Leftovers take a lavish turn at this eco-friendly dining experience, which caps off the weekend. Luminaries such as Massimo Bottura (whose Osteria Francescana in Modena, Italy, was recently named the best restaurant in the world), Michelin-starred California chef Drew Deckman, and locals including Daniel Asher, Jamey Fader, Eric Lee, and Paul C. Reilly will wow diners as they transform would-be food waste from the weekends’ events into fresh culinary masterpieces. July 15, 5 to 8 p.m., Larimer Square, $40
Diners will settle into a five-course meal that’s all about celebrating foods grown in the Centennial State, prepared with meticulous care. Departure’s culinary director Gregory Gourdet will partner with Colorado chefs such as Caroline Glover (Annette) and James Beard Award-winner Alex Seidel (Mercantile Dining & Provision, Fruition) to present a sure-to-be-incredible meal highlighting veggies from local farms including Cure Organic Farm and the GrowHaus. July 15, 6 to 9 p.m., Departure, $110
If you are interested in the topic of food waste, don’t miss this talk. Industry experts, including chefs Paul C. Reilly and Michael Hurwitz (GrowNYC), will discuss the sources of food waste and present tasty solutions that will benefit your wallet, our local community, and the entire global ecosystem. July 14, 12 to 12:45 p.m., Larimer Square, FREE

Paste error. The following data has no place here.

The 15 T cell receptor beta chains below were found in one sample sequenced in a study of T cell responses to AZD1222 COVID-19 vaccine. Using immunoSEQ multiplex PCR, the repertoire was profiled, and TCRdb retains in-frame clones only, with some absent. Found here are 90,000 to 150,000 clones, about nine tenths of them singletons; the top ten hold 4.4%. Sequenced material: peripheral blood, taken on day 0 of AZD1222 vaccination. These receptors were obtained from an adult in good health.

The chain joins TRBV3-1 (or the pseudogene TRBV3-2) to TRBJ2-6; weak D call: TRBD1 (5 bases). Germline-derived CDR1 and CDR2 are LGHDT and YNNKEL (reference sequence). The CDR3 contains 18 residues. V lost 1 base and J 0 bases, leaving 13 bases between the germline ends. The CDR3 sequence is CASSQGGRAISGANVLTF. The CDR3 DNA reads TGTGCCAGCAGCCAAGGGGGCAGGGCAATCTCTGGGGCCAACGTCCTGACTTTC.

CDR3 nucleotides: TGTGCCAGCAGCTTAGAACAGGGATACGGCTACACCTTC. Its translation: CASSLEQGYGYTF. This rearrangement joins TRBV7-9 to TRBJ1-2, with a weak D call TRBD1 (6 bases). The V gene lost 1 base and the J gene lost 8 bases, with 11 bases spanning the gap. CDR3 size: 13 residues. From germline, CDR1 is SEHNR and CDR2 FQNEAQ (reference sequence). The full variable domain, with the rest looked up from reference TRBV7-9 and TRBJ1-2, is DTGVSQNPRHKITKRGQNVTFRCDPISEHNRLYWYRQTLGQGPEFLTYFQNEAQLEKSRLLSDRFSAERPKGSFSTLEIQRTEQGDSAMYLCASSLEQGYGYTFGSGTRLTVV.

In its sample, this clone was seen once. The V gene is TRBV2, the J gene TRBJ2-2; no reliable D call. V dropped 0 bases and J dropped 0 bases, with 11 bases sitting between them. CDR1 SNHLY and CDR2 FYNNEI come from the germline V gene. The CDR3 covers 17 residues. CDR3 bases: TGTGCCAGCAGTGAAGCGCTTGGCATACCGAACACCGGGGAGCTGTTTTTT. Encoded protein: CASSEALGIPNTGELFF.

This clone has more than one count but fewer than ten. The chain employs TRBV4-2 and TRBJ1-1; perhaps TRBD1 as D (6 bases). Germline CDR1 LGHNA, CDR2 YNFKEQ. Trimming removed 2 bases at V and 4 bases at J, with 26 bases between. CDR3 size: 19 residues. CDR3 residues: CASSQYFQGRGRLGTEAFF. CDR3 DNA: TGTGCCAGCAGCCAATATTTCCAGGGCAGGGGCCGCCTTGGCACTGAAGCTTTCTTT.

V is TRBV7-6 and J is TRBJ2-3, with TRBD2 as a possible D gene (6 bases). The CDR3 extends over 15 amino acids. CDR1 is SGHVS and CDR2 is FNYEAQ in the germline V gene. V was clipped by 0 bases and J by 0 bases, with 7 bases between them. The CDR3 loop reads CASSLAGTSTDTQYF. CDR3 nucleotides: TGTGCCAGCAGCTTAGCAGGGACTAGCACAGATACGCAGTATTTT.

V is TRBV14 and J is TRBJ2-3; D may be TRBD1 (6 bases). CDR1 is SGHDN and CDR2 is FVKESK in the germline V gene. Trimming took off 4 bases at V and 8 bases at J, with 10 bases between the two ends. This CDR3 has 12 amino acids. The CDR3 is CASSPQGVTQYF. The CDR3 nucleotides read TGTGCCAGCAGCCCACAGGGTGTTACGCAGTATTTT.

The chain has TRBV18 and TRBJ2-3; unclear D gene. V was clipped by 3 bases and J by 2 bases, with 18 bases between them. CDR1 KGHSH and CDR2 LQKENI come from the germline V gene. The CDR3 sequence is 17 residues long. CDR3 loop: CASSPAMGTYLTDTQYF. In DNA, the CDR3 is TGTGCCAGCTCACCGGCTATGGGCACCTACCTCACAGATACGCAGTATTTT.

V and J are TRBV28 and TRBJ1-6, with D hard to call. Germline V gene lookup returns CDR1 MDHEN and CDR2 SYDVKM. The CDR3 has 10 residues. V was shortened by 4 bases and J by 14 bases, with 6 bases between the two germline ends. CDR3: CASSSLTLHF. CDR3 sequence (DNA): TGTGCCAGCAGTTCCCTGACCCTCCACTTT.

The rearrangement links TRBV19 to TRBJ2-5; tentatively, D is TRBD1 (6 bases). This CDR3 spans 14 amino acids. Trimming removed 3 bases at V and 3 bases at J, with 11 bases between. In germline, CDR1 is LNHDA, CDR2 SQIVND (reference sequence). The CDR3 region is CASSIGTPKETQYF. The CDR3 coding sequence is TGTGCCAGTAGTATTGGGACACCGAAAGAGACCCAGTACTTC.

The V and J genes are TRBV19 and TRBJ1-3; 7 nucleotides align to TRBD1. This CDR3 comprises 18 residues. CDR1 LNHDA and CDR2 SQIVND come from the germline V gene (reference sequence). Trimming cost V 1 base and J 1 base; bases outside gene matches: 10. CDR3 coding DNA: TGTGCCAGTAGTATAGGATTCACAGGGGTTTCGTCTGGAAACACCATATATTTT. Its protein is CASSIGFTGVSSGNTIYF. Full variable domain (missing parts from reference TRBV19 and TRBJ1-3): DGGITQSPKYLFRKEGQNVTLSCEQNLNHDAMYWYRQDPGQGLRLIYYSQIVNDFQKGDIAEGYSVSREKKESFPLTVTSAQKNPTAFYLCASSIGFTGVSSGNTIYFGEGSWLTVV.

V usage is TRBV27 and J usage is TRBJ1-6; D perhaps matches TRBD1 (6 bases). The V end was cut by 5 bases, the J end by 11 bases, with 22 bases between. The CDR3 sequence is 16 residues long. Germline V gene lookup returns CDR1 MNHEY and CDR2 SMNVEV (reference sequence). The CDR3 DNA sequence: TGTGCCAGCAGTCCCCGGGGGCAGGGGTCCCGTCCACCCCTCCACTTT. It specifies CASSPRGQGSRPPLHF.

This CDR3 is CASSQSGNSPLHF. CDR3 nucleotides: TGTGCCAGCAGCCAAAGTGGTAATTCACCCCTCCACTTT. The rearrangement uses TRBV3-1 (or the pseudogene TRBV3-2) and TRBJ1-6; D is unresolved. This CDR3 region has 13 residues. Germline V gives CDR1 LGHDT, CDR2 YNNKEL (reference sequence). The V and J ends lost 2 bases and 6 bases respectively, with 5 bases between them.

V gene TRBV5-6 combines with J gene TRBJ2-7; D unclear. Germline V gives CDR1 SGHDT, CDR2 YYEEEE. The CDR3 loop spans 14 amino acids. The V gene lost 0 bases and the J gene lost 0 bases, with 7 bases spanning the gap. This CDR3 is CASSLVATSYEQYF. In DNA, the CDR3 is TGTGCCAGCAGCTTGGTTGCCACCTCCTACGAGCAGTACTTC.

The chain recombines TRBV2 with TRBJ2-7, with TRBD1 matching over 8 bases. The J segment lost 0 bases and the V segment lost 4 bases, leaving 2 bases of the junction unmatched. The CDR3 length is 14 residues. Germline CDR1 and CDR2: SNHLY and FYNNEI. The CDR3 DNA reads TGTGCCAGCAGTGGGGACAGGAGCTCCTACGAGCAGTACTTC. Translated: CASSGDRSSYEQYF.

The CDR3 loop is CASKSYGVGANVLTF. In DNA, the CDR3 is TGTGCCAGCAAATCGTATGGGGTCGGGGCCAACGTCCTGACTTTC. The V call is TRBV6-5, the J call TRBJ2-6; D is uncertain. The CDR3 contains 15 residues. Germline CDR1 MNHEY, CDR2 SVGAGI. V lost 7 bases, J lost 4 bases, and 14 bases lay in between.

Over the past year, allegations against restaurant moguls such as Mario Batali, Ken Friedman, and John Besh have made workplace sexual harassment an on-going topic of conversation for the food industry. In this timely seminar, speakers Maddie Oatman (Mother Jones) and Mitchell Davis (the James Beard Foundation) will address dangerous power dynamics in the kitchen and the pressing need for gender equality. Join the discussion and learn how to encourage change. July 15, 10 to 11:30 a.m., Larimer Square, FREE